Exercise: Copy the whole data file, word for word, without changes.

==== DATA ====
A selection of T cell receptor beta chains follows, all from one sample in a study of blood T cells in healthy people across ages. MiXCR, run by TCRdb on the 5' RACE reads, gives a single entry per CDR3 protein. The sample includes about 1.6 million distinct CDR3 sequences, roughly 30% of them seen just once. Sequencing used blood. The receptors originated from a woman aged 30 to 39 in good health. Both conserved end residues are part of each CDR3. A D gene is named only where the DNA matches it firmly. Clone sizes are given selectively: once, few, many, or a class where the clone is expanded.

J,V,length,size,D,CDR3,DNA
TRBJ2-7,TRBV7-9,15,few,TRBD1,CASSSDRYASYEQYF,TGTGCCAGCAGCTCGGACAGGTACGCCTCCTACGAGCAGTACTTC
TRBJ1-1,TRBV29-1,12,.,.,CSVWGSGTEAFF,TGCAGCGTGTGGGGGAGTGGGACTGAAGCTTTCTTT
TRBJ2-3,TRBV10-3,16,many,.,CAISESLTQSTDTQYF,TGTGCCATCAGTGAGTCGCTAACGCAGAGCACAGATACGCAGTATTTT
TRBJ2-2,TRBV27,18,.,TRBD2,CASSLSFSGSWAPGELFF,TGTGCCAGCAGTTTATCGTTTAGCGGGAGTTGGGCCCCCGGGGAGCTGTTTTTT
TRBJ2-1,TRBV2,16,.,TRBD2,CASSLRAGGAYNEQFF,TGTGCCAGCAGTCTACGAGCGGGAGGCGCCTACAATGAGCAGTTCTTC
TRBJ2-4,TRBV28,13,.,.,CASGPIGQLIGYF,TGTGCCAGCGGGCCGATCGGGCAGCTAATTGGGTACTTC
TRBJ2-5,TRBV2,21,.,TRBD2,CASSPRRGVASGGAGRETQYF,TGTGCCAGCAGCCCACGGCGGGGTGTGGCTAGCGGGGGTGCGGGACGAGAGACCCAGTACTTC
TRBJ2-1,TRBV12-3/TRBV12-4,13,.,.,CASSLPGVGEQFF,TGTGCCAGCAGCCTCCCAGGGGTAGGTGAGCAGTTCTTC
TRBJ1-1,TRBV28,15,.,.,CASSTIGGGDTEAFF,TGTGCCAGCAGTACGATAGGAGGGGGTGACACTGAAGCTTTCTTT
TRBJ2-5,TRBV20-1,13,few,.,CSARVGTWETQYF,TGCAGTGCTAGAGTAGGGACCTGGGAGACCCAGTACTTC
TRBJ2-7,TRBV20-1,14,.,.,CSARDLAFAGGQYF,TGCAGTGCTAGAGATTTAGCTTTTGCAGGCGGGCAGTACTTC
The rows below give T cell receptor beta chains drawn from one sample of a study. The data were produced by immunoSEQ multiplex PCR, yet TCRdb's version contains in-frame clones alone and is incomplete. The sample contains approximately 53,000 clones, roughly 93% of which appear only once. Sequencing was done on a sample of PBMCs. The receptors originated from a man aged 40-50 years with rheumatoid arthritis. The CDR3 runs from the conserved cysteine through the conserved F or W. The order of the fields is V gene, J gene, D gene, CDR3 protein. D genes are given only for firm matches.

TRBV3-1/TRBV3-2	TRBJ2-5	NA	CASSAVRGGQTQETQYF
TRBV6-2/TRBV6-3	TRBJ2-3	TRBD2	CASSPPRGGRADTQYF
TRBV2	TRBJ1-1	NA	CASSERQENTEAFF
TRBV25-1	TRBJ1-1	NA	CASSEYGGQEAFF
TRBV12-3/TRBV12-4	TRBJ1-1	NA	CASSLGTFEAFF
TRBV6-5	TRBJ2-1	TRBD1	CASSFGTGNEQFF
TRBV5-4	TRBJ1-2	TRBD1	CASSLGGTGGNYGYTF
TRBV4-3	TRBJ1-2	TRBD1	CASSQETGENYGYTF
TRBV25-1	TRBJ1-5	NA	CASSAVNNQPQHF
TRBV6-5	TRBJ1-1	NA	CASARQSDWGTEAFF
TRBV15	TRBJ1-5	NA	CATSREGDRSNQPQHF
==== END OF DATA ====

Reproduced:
A selection of T cell receptor beta chains follows, all from one sample in a study of blood T cells in healthy people across ages. MiXCR, run by TCRdb on the 5' RACE reads, gives a single entry per CDR3 protein. The sample includes about 1.6 million distinct CDR3 sequences, roughly 30% of them seen just once. Sequencing used blood. The receptors originated from a woman aged 30 to 39 in good health. Both conserved end residues are part of each CDR3. A D gene is named only where the DNA matches it firmly. Clone sizes are given selectively: once, few, many, or a class where the clone is expanded.

J,V,length,size,D,CDR3,DNA
TRBJ2-7,TRBV7-9,15,few,TRBD1,CASSSDRYASYEQYF,TGTGCCAGCAGCTCGGACAGGTACGCCTCCTACGAGCAGTACTTC
TRBJ1-1,TRBV29-1,12,.,.,CSVWGSGTEAFF,TGCAGCGTGTGGGGGAGTGGGACTGAAGCTTTCTTT
TRBJ2-3,TRBV10-3,16,many,.,CAISESLTQSTDTQYF,TGTGCCATCAGTGAGTCGCTAACGCAGAGCACAGATACGCAGTATTTT
TRBJ2-2,TRBV27,18,.,TRBD2,CASSLSFSGSWAPGELFF,TGTGCCAGCAGTTTATCGTTTAGCGGGAGTTGGGCCCCCGGGGAGCTGTTTTTT
TRBJ2-1,TRBV2,16,.,TRBD2,CASSLRAGGAYNEQFF,TGTGCCAGCAGTCTACGAGCGGGAGGCGCCTACAATGAGCAGTTCTTC
TRBJ2-4,TRBV28,13,.,.,CASGPIGQLIGYF,TGTGCCAGCGGGCCGATCGGGCAGCTAATTGGGTACTTC
TRBJ2-5,TRBV2,21,.,TRBD2,CASSPRRGVASGGAGRETQYF,TGTGCCAGCAGCCCACGGCGGGGTGTGGCTAGCGGGGGTGCGGGACGAGAGACCCAGTACTTC
TRBJ2-1,TRBV12-3/TRBV12-4,13,.,.,CASSLPGVGEQFF,TGTGCCAGCAGCCTCCCAGGGGTAGGTGAGCAGTTCTTC
TRBJ1-1,TRBV28,15,.,.,CASSTIGGGDTEAFF,TGTGCCAGCAGTACGATAGGAGGGGGTGACACTGAAGCTTTCTTT
TRBJ2-5,TRBV20-1,13,few,.,CSARVGTWETQYF,TGCAGTGCTAGAGTAGGGACCTGGGAGACCCAGTACTTC
TRBJ2-7,TRBV20-1,14,.,.,CSARDLAFAGGQYF,TGCAGTGCTAGAGATTTAGCTTTTGCAGGCGGGCAGTACTTC
The rows below give T cell receptor beta chains drawn from one sample of a study. The data were produced by immunoSEQ multiplex PCR, yet TCRdb's version contains in-frame clones alone and is incomplete. The sample contains approximately 53,000 clones, roughly 93% of which appear only once. Sequencing was done on a sample of PBMCs. The receptors originated from a man aged 40-50 years with rheumatoid arthritis. The CDR3 runs from the conserved cysteine through the conserved F or W. The order of the fields is V gene, J gene, D gene, CDR3 protein. D genes are given only for firm matches.

TRBV3-1/TRBV3-2	TRBJ2-5	NA	CASSAVRGGQTQETQYF
TRBV6-2/TRBV6-3	TRBJ2-3	TRBD2	CASSPPRGGRADTQYF
TRBV2	TRBJ1-1	NA	CASSERQENTEAFF
TRBV25-1	TRBJ1-1	NA	CASSEYGGQEAFF
TRBV12-3/TRBV12-4	TRBJ1-1	NA	CASSLGTFEAFF
TRBV6-5	TRBJ2-1	TRBD1	CASSFGTGNEQFF
TRBV5-4	TRBJ1-2	TRBD1	CASSLGGTGGNYGYTF
TRBV4-3	TRBJ1-2	TRBD1	CASSQETGENYGYTF
TRBV25-1	TRBJ1-5	NA	CASSAVNNQPQHF
TRBV6-5	TRBJ1-1	NA	CASARQSDWGTEAFF
TRBV15	TRBJ1-5	NA	CATSREGDRSNQPQHF